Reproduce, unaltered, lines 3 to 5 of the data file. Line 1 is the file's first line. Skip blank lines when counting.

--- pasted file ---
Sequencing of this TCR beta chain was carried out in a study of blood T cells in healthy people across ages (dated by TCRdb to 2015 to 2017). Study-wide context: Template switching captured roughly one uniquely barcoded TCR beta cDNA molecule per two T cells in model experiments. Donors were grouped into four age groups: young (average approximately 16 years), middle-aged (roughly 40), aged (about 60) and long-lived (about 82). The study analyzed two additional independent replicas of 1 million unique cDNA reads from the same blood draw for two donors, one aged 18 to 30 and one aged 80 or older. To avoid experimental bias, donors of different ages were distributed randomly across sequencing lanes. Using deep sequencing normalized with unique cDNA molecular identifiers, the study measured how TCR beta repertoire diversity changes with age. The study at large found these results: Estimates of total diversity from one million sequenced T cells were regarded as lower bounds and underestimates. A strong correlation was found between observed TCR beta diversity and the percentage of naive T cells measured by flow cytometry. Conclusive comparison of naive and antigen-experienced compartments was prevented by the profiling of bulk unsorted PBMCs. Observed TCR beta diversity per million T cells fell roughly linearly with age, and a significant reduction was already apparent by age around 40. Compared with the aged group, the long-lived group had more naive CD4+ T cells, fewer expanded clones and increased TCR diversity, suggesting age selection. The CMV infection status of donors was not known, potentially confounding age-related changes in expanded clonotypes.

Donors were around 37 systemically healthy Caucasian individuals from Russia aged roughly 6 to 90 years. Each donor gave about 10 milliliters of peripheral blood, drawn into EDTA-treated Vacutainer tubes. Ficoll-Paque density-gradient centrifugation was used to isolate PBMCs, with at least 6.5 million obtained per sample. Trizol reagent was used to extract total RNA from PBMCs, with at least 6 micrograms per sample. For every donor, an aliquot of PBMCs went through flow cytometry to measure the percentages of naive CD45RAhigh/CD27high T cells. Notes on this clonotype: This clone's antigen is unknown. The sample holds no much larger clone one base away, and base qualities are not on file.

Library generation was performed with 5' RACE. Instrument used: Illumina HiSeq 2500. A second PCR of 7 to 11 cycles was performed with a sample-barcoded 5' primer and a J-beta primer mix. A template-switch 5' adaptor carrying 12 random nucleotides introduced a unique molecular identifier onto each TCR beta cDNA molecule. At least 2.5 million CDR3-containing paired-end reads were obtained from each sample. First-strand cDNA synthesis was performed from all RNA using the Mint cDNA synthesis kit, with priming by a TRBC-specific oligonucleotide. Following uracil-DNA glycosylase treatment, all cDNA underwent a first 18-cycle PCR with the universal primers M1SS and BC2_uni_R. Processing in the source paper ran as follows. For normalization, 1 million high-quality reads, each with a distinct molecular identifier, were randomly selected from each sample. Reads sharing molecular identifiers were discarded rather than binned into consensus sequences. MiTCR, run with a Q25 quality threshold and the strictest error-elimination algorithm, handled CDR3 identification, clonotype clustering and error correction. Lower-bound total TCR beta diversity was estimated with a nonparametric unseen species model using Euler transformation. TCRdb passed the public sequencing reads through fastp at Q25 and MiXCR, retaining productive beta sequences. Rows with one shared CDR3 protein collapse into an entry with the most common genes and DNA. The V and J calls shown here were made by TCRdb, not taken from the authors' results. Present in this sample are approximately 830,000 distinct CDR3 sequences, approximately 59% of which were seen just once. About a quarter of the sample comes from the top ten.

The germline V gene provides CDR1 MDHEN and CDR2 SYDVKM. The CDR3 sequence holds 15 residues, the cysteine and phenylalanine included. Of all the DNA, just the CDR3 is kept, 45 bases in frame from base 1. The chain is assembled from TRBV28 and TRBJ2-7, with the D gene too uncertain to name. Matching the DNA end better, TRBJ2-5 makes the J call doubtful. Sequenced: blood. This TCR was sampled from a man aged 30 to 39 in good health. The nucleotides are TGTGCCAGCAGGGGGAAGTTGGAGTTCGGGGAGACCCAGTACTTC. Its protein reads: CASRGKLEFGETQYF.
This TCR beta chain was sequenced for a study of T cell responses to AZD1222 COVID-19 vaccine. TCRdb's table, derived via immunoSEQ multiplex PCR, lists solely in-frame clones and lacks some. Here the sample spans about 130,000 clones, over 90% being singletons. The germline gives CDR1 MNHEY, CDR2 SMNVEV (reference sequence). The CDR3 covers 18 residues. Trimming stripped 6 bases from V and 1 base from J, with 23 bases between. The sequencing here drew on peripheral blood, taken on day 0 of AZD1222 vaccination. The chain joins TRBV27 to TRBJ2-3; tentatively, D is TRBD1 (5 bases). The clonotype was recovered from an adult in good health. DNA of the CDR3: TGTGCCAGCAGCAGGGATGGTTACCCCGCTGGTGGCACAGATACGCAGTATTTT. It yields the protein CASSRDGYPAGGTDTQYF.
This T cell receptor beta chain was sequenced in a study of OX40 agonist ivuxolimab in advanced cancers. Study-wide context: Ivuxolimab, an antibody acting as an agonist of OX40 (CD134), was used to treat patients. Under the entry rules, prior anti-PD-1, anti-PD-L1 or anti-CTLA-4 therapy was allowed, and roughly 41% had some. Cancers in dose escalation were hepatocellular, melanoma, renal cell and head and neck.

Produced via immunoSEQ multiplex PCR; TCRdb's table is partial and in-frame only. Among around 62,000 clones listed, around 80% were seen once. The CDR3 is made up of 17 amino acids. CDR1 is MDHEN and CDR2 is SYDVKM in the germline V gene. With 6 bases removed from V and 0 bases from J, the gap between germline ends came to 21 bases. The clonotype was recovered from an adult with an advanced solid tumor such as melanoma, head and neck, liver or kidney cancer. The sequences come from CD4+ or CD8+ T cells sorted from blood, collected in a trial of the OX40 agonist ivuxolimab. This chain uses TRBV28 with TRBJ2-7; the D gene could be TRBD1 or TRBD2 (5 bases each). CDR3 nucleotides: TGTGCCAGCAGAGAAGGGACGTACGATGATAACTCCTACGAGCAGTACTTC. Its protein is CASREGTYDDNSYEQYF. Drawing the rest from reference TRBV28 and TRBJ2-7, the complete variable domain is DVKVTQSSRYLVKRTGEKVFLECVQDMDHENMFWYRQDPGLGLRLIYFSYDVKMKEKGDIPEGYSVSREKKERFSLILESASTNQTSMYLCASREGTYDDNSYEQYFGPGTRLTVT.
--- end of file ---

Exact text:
Library generation was performed with 5' RACE. Instrument used: Illumina HiSeq 2500. A second PCR of 7 to 11 cycles was performed with a sample-barcoded 5' primer and a J-beta primer mix. A template-switch 5' adaptor carrying 12 random nucleotides introduced a unique molecular identifier onto each TCR beta cDNA molecule. At least 2.5 million CDR3-containing paired-end reads were obtained from each sample. First-strand cDNA synthesis was performed from all RNA using the Mint cDNA synthesis kit, with priming by a TRBC-specific oligonucleotide. Following uracil-DNA glycosylase treatment, all cDNA underwent a first 18-cycle PCR with the universal primers M1SS and BC2_uni_R. Processing in the source paper ran as follows. For normalization, 1 million high-quality reads, each with a distinct molecular identifier, were randomly selected from each sample. Reads sharing molecular identifiers were discarded rather than binned into consensus sequences. MiTCR, run with a Q25 quality threshold and the strictest error-elimination algorithm, handled CDR3 identification, clonotype clustering and error correction. Lower-bound total TCR beta diversity was estimated with a nonparametric unseen species model using Euler transformation. TCRdb passed the public sequencing reads through fastp at Q25 and MiXCR, retaining productive beta sequences. Rows with one shared CDR3 protein collapse into an entry with the most common genes and DNA. The V and J calls shown here were made by TCRdb, not taken from the authors' results. Present in this sample are approximately 830,000 distinct CDR3 sequences, approximately 59% of which were seen just once. About a quarter of the sample comes from the top ten.

The germline V gene provides CDR1 MDHEN and CDR2 SYDVKM. The CDR3 sequence holds 15 residues, the cysteine and phenylalanine included. Of all the DNA, just the CDR3 is kept, 45 bases in frame from base 1. The chain is assembled from TRBV28 and TRBJ2-7, with the D gene too uncertain to name. Matching the DNA end better, TRBJ2-5 makes the J call doubtful. Sequenced: blood. This TCR was sampled from a man aged 30 to 39 in good health. The nucleotides are TGTGCCAGCAGGGGGAAGTTGGAGTTCGGGGAGACCCAGTACTTC. Its protein reads: CASRGKLEFGETQYF.
This TCR beta chain was sequenced for a study of T cell responses to AZD1222 COVID-19 vaccine. TCRdb's table, derived via immunoSEQ multiplex PCR, lists solely in-frame clones and lacks some. Here the sample spans about 130,000 clones, over 90% being singletons. The germline gives CDR1 MNHEY, CDR2 SMNVEV (reference sequence). The CDR3 covers 18 residues. Trimming stripped 6 bases from V and 1 base from J, with 23 bases between. The sequencing here drew on peripheral blood, taken on day 0 of AZD1222 vaccination. The chain joins TRBV27 to TRBJ2-3; tentatively, D is TRBD1 (5 bases). The clonotype was recovered from an adult in good health. DNA of the CDR3: TGTGCCAGCAGCAGGGATGGTTACCCCGCTGGTGGCACAGATACGCAGTATTTT. It yields the protein CASSRDGYPAGGTDTQYF.